Ground floor of the Pompidou

After leaving Mirinda’s coat downstairs and managing to work out the ticket situation, we headed up to Level 5 to submerge ourselves in a world of strange concepts, squiggles and swirls. At least that was what we hoped.

What actually happened was that I was directed to a lift while Mirinda headed for what she thought was going to be a lot of stairs. I stepped out of the lift on the 5th floor to be confronted with an endless fall of escalators leading down to the ground floor.

Something made me look at my phone. There was a message from Mirinda saying I’d have to return to the ground floor and give her her ticket because she had been refused entry without it. This was a bit confusing given I’d been let through.

Still, I took the escalators down, down, down and headed for the bookshop where Mirinda was waiting. I then led her to the escalators and we headed back up up up to the 5th floor. Mirinda was a bit annoyed that the 4th floor seemed to be not open which was odd given her usual lack of interest in modern art. Still, we managed to fill our day enough with just the one floor.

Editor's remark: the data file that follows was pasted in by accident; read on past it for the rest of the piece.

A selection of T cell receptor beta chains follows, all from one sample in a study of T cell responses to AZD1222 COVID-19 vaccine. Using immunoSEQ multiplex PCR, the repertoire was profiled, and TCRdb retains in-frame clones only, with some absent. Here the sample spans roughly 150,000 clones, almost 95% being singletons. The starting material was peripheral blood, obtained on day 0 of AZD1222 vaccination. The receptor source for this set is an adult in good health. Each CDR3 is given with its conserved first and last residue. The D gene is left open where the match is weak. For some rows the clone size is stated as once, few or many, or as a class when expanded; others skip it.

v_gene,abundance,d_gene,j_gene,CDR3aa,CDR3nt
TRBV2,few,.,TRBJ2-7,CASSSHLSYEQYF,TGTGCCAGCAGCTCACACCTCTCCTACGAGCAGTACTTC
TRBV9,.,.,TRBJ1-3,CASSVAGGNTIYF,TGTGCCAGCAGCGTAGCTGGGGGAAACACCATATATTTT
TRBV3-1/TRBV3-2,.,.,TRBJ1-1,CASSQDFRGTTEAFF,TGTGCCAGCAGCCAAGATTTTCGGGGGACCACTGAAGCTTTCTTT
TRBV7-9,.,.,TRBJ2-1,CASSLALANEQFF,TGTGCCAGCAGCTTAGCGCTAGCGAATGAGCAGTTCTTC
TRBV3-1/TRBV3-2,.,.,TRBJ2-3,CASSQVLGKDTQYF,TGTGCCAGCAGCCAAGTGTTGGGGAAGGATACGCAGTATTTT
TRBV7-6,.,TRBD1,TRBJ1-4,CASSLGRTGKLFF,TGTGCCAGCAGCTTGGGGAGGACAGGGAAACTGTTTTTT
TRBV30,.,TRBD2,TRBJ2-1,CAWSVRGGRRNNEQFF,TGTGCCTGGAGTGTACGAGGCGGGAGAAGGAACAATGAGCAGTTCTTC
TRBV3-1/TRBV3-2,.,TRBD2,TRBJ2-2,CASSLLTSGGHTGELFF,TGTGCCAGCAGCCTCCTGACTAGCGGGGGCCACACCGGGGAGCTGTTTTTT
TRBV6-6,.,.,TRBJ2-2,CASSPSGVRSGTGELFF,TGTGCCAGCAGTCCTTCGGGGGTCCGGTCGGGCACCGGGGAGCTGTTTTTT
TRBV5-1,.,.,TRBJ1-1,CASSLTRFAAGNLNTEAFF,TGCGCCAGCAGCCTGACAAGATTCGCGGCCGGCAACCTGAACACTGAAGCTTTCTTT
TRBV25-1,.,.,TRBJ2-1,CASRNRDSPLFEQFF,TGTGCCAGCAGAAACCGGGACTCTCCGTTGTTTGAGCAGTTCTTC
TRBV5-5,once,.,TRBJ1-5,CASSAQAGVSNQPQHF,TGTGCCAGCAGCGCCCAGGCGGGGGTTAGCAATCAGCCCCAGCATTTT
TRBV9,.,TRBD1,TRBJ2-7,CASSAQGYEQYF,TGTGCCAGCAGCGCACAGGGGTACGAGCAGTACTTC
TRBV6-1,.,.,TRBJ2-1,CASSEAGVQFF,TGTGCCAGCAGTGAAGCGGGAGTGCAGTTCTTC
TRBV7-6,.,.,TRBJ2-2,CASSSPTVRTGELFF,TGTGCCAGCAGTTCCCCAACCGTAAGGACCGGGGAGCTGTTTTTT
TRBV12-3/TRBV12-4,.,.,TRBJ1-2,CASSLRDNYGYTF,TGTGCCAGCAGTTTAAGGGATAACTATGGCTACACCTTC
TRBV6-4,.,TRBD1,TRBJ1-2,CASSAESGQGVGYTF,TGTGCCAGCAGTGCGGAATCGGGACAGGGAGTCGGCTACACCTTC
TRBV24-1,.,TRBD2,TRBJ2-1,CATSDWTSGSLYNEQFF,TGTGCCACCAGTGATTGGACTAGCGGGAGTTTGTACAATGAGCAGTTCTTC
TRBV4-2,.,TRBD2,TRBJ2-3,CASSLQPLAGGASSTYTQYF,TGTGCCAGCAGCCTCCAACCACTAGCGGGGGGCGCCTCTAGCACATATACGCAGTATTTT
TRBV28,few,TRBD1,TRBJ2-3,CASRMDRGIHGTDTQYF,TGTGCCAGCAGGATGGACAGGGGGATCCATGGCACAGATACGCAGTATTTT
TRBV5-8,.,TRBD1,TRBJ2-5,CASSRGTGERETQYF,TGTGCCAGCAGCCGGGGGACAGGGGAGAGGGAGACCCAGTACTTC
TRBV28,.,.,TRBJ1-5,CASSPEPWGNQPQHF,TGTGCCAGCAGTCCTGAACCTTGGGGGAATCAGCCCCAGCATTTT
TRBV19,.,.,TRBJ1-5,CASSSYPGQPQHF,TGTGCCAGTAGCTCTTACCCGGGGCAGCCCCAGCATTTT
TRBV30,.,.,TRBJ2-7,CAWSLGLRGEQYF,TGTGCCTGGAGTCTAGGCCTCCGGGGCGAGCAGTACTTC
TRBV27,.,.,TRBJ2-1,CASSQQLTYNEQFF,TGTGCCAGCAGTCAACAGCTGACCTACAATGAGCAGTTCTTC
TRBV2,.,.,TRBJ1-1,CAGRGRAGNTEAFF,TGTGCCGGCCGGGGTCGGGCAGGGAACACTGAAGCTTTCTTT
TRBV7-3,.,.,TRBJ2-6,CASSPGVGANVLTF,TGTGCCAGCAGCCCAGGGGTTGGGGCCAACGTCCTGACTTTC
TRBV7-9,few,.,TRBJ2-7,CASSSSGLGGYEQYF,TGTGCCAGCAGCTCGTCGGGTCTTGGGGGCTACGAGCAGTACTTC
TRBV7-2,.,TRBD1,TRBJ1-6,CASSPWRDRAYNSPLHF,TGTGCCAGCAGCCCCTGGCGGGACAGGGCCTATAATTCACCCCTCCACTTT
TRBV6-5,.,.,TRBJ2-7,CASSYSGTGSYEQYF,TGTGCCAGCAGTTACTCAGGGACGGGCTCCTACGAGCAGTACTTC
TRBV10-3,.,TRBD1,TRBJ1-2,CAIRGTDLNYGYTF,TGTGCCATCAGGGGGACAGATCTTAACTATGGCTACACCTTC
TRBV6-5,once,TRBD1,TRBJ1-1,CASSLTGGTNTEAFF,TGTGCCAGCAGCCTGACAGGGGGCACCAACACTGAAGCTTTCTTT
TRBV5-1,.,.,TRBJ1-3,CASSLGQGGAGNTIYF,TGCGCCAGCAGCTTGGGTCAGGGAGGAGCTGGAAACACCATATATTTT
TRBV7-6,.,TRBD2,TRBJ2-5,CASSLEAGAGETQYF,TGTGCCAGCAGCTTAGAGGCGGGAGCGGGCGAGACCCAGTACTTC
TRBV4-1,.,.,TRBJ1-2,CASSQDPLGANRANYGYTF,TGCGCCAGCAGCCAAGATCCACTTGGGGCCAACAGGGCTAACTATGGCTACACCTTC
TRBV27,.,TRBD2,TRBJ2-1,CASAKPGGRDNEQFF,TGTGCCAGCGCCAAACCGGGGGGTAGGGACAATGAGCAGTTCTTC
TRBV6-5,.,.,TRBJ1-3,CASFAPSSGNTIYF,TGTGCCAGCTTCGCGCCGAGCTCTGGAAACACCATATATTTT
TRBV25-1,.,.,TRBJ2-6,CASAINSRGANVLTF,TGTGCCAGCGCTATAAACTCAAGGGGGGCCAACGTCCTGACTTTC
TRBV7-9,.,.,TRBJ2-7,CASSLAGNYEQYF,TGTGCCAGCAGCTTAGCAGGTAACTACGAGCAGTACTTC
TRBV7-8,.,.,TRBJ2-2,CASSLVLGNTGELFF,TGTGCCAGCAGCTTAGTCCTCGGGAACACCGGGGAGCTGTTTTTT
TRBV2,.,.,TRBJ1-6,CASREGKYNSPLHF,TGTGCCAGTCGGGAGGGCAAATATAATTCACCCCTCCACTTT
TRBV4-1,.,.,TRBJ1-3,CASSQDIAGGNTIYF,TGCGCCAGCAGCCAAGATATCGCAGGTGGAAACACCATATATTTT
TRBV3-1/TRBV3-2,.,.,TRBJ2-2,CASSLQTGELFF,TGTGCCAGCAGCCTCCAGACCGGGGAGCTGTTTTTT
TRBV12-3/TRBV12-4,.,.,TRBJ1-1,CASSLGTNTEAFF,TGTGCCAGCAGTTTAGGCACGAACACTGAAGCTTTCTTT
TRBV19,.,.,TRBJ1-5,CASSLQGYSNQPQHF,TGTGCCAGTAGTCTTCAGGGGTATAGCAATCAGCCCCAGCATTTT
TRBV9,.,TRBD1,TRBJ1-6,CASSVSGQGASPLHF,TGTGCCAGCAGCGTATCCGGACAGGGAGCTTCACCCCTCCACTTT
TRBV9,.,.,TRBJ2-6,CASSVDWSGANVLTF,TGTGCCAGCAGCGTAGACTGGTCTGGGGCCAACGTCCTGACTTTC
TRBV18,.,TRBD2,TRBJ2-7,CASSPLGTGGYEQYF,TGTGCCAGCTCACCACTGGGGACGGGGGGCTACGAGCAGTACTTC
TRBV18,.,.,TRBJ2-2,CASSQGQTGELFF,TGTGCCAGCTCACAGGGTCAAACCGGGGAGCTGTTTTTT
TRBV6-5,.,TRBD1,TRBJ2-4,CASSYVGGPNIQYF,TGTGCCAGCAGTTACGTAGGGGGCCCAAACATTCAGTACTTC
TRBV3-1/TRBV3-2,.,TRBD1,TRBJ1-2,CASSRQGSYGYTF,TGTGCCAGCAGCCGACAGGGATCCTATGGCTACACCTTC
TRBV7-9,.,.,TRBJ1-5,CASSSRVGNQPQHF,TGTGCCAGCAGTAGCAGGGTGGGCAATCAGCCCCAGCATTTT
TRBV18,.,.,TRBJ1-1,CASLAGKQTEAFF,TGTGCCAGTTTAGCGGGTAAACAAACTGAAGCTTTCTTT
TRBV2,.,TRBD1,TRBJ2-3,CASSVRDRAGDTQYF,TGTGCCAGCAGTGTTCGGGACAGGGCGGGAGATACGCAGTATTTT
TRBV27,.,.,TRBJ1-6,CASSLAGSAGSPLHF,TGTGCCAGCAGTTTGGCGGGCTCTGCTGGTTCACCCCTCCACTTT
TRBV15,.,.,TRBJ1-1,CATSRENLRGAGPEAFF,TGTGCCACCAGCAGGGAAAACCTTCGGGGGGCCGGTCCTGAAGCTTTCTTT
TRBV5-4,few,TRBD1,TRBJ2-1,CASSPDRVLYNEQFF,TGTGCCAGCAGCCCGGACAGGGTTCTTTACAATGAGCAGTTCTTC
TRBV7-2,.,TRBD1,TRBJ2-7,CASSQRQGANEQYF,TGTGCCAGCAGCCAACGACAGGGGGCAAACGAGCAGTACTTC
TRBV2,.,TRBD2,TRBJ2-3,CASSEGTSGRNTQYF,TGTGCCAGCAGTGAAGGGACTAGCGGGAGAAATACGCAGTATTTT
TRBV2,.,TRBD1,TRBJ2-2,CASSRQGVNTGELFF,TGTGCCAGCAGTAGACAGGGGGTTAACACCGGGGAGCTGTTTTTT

And what a floor.

I never realised how many artists and artworks I was aware of until today. The Pompidou has an extraordinary collection. From Duchamp’s Fountain to an extraordinary amount of Picasso works; from Kandinsky to Dufy; Fauvism to Neo-Primitivism. All gathered here from one end of level 5 to the other: a world of Strange Imaginings.

They are not always pleasant but they are nearly always inventive. Well, apart from the Rothko. I really can’t understand Rothko.

With so many to choose from, it’s hard to have a favourite. I’m tempted to suggest this Otto Dix as the one I most enjoyed, but that would be wrong.

Erinnerungen an die Spiegelsale von Brussel, 1920 by Otto Dix

Though I really love the use of reflections on each surface, as if the couple were sitting in some sort of mirror walled box. It gives the work a sort of claustrophobic quality. Perhaps Dix was saying that excess is short lived because it exists in an echo chamber.